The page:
“I seldom see the sexual partner during consultations so it’s hard to gauge if they know what’s happening,” Dr. Ng said. “But it bodes well in the relationship if both partners can act as a team.”
In his opinion, it’s better if a man’s partner knows that he’s suffering from PE, so that she can manage her expectations of his performances while helping him work on techniques to get better. Which brings us to our next point….
How you can help your man with his PE
Before prescribing drugs, Dr. Ng likes to suggest conservative treatments that couples can try in the bedroom. We won’t go into graphic detail here, but some of these include the “stop and start” technique as well as the “squeeze” technique, which can be described in more meticulous detail by a physician. The man can also try pleasuring himself before intercourse, as masturbation can help a man sustain a longer erection once he goes for the real thing. However, Dr. Ng warns that couple techniques take patience, commitment, and a good deal of practice, as the timing can be hard to nail.
The other option: drug treatments
While health professionals like Dr. Ng can provide some counseling and tips for sexual technique, he also recommends drug treatments for men who either can’t figure out the couple techniques, or who would rather just fix the problem right away. One of the most popular options of Dapoxetine, which was specifically developed to treat PE in men 18-64 years old. This drug, which was initially created as an anti-depressant, is an SSRI (selective serotonin reuptake inhibitor) that can be absorbed and eliminated quickly – meaning that while it can’t treat depression, it can delay ejaculation if taken 1-3 hours before sex.
Dr. Ng recommends trying it for three months before evaluating how much of a difference it has made. During that time period, the guy might just develop the confidence and the technique to help him overcome the problem, thus allowing him to stop using the drug completely. PE might have a biological basis, but the right amount of confidence can help compensate for it.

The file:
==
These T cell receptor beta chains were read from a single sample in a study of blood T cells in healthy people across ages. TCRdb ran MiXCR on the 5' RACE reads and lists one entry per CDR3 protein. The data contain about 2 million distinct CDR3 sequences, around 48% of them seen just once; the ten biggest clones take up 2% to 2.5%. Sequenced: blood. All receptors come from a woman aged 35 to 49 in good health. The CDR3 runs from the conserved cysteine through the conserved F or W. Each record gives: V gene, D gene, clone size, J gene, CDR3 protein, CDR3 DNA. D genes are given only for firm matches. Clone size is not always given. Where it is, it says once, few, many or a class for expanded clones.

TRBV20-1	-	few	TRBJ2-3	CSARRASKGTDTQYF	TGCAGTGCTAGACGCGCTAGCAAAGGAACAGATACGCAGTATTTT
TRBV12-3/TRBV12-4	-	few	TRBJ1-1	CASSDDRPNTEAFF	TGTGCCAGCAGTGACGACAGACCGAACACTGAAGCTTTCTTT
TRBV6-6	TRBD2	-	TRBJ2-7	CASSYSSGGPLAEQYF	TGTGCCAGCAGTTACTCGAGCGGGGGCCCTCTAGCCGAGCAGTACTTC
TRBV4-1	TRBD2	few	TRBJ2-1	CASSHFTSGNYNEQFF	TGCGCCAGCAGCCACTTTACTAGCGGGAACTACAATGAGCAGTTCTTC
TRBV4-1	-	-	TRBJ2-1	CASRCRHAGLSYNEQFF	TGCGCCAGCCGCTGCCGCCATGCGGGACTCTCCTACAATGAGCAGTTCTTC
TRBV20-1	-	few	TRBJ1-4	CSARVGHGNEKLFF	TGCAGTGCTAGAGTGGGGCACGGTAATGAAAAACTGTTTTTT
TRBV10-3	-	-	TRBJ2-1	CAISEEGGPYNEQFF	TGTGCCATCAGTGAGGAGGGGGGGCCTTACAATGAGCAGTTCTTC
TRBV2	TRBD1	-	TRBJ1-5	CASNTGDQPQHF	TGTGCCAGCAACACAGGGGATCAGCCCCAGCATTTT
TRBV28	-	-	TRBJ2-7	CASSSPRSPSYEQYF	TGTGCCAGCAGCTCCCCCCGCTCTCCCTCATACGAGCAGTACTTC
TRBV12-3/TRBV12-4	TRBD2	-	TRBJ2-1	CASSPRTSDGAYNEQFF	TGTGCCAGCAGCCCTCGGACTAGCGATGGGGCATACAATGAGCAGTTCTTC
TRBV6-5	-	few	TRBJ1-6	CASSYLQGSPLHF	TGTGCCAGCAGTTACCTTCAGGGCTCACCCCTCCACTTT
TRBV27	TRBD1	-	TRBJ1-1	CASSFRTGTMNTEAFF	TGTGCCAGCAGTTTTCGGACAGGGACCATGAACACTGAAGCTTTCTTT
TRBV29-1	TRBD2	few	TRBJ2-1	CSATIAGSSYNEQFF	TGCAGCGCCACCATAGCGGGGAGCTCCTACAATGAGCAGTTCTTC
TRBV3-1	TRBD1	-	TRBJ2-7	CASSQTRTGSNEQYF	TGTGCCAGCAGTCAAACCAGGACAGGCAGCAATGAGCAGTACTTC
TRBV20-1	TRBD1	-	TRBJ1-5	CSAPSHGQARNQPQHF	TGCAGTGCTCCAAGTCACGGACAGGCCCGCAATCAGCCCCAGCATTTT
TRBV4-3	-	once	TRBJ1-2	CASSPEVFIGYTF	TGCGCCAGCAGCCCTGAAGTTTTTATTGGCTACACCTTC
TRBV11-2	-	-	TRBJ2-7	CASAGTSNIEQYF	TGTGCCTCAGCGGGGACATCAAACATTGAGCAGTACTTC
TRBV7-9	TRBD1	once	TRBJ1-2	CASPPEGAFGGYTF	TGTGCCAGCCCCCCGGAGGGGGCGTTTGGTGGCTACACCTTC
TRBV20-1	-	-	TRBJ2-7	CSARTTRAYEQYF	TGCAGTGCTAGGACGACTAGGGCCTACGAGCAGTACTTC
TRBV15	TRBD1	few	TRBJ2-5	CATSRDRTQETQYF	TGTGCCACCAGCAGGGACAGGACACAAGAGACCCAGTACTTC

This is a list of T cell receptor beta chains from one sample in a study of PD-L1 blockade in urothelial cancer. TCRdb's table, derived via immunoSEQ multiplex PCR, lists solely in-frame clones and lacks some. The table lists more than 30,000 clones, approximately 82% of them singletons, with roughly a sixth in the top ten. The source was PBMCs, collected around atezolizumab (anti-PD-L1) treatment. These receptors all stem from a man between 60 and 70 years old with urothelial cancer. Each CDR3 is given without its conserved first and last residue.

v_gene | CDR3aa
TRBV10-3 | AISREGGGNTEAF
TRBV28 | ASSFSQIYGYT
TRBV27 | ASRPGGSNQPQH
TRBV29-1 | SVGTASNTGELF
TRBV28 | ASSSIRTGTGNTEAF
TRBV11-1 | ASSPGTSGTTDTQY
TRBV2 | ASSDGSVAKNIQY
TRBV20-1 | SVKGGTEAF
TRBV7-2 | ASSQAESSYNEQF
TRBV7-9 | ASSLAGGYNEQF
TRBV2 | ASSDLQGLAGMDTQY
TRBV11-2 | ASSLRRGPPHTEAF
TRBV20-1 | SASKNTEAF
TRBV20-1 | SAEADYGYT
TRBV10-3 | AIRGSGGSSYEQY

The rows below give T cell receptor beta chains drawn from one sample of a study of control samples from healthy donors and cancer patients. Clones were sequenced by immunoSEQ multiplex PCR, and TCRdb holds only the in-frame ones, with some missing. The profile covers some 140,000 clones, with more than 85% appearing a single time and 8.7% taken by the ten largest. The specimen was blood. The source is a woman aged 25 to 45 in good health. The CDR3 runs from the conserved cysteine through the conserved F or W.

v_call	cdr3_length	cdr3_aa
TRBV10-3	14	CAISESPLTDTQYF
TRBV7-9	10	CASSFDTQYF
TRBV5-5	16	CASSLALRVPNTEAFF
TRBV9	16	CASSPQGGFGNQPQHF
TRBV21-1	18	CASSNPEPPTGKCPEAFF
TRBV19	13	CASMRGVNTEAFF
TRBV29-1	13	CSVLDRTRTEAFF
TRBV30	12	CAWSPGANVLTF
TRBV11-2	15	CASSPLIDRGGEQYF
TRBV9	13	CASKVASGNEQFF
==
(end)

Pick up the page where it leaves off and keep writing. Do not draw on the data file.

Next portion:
For the guys: How do you inform your partner of your PE?
As the old adage goes, honesty is the best policy. If they can’t solve the problem by themselves (or in time for the wedding), men who struggle with PE should tell their partners that they’re going to seek medical advice – and that the treatment may come in the form of sexual techniques. If the partner is willing to accept his condition (which is temporary!) and to help him out, then they can embark on that journey together.
Sure, it’s tempting to keep PE a secret. But it’s not always possible – and as a couple, it’s better to share the sufferer’s burden than to let him find excuses to avoid sex.
“If the woman knows that the male partner is actively trying to remedy the situation, then she may be more supportive of him,” Dr. Ng said. “And as a result, he might become less anxious about his condition.”
For the ladies: How to broach the topic in a sensitive way
So what happens when you’re a woman in a relationship with a man suffering from chronic PE? The key thing is to encourage him instead of shaming him. If you want to broach the topic in a sensitive matter, you can always say that you “read somewhere else” that there are medications and techniques available to improve his problem.
“Once a man knows that it’s treatable, he’s more likely to go forward,” Dr. Ng said. “As opposed to living in fear that he will be forever labeled with an ‘embarrassing disease.’”
“Once they see me, they’ve overcome the first step, so they can be pretty frank and forthcoming in their problem,” he added.
Treating your PE? Don’t give up
When we asked Dr. Ng if he’d consulted any men who couldn’t get past their PE, he said no. It might take a while, but the majority of guys will get over it.
“Long term doesn’t mean forever,” he said. “When the control becomes better, the anxiety becomes less. Or when the anxiety lessons, the control gets better. It is a virtuous cycle.”